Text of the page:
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24 Sep 2012 08:29
Sudanese President Omar al-Bashir stands alongside members of the Sudanese delegation after meeting with Ethiopian Prime Minister Hailemariam Desalegn. (AFP)
Sudanese President Omar al-Bashir and his Southern counterpart Salva Kiir entered a meeting room for the start of face-to-face talks, after hours of delay as rival delegations sought to bring negotiating positions closer.
The drawn-out talks in the Ethiopian capital began several months before South Sudan split in July 2011 from what was Africa's biggest nation, following a landslide independence vote after decades of war.
"There are still differences, but the teams are working to narrow the gap," said Atif Kiir, spokesperson for South Sudan's delegation to the African Union-mediated talks.
"We are still hopeful of a deal," he said, adding that meetings would continue on Monday, and that the talks Sunday were only the first round.
"There are some differences ... but all the issues are on the table, and they [the presidents] will deal with them," his Sudanese counterpart Badr el-din Abdullah told reporters, adding security issues remained a sticking point.
Key issues include the ownership of contested regions along their frontier – especially the flashpoint Abyei region – and the setting up of a demilitarised border zone after bloody clashes.
The buffer zone would also potentially cut support for rebel forces in Sudan's Southern Kordofan and Blue Nile regions, where Sudan accuses Juba of supplying former civil war comrades whom Khartoum now seeks to wipe out.
Multiple rounds of talks have failed to find solutions, but both sides have said they are now optimistic, given the looming threat of UN Security Council sanctions and the signal of commitment with the leaders meeting.
A UN deadline passed on Saturday for the two presidents to settle the raft of issues left unresolved when the South became the world's newest nation last year.
The deadline was set after brutal border clashes broke out in March, when Southern troops and tanks briefly wrested the valuable Heglig oil field from Khartoum's control, and Sudan launched bombing raids in response.
UN leader Ban Ki-moon has called on the leaders to tackle their remaining differences, "so that their summit concludes with a success that marks an end to the era of conflict."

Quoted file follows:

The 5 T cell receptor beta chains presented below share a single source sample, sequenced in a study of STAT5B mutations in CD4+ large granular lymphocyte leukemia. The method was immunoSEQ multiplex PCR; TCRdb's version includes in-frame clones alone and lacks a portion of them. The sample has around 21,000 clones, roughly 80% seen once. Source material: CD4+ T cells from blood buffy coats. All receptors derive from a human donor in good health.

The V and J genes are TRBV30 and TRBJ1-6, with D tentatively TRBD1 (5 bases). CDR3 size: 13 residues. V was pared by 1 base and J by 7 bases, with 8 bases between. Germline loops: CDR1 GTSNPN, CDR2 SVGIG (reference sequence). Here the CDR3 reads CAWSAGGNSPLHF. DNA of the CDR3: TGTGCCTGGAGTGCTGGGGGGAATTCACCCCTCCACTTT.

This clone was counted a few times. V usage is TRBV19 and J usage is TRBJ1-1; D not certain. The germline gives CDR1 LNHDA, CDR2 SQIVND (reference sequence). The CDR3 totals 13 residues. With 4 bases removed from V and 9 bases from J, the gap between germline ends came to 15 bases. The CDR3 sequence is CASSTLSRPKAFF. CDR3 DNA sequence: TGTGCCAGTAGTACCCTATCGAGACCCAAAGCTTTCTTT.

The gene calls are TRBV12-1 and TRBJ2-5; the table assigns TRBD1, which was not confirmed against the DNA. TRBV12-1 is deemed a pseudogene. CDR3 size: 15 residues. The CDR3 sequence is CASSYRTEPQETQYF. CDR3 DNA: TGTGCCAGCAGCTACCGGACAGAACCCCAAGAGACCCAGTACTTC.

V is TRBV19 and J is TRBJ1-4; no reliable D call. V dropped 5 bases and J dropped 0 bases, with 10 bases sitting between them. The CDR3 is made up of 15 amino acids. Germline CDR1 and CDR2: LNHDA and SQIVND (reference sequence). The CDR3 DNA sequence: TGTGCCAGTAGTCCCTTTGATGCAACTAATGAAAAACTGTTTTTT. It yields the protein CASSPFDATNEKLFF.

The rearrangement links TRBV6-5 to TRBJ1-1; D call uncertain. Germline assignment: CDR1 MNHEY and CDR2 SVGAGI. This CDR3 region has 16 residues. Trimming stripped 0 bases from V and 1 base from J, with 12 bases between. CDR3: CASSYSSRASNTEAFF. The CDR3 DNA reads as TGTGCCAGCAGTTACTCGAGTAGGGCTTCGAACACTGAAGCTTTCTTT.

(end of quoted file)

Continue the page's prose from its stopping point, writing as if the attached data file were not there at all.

For once, the mood in these long-running talks appeared largely positive, with both Khartoum and Juba apparently keen to end conflict and a stalemate over stalled oil production that is crippling both their economies.
While the two leaders have met several times in recent months, delegates said there was a real sense some form of a deal was possible.
Chief mediator Thabo Mbeki, the former South African president, was seen shuttling between multiple delegations addressing issues of security, border demarcation, oil and finance.
"There does seem a genuine move towards finding a broad solution, even if technical issues and details will certainly need fixing in future meetings," a Western diplomat said.
"We are not going to go back to fighting each other, we know the cost of that after 50 years of war," said the South's spokesperson Kiir.
"It is time to rebuild our lives, to rebuild our nation."
But delegates are also acutely aware that both sides have signed multiple deals in the past, including agreement on demilitarised border zones that were never fixed, and non-aggression pacts scuppered by subsequent clashes.
"Reaching a deal is one thing, implementation is another," the Southern spokesperson added.
A comprehensive deal – as opposed to another stepping-stone agreement – would have to include settlement on Abyei, a Lebanon-sized frontier area claimed by both sides and currently controlled by Ethiopian peacekeepers.
But amidst the diplomatic optimism, there seemed on Sunday little chance of a breakthrough to solve the growing humanitarian crises in Sudan's civil war states of Southern Kordofan and Blue Nile.
However, it was hoped the summit would settle the details of last month's deal to fix the oil export fees that landlocked Juba will pay to ship crude through Khartoum's pipelines to the Red Sea.
At independence, Juba took with it two-thirds of the region's oil, but processing and export facilities remained in Sudan.
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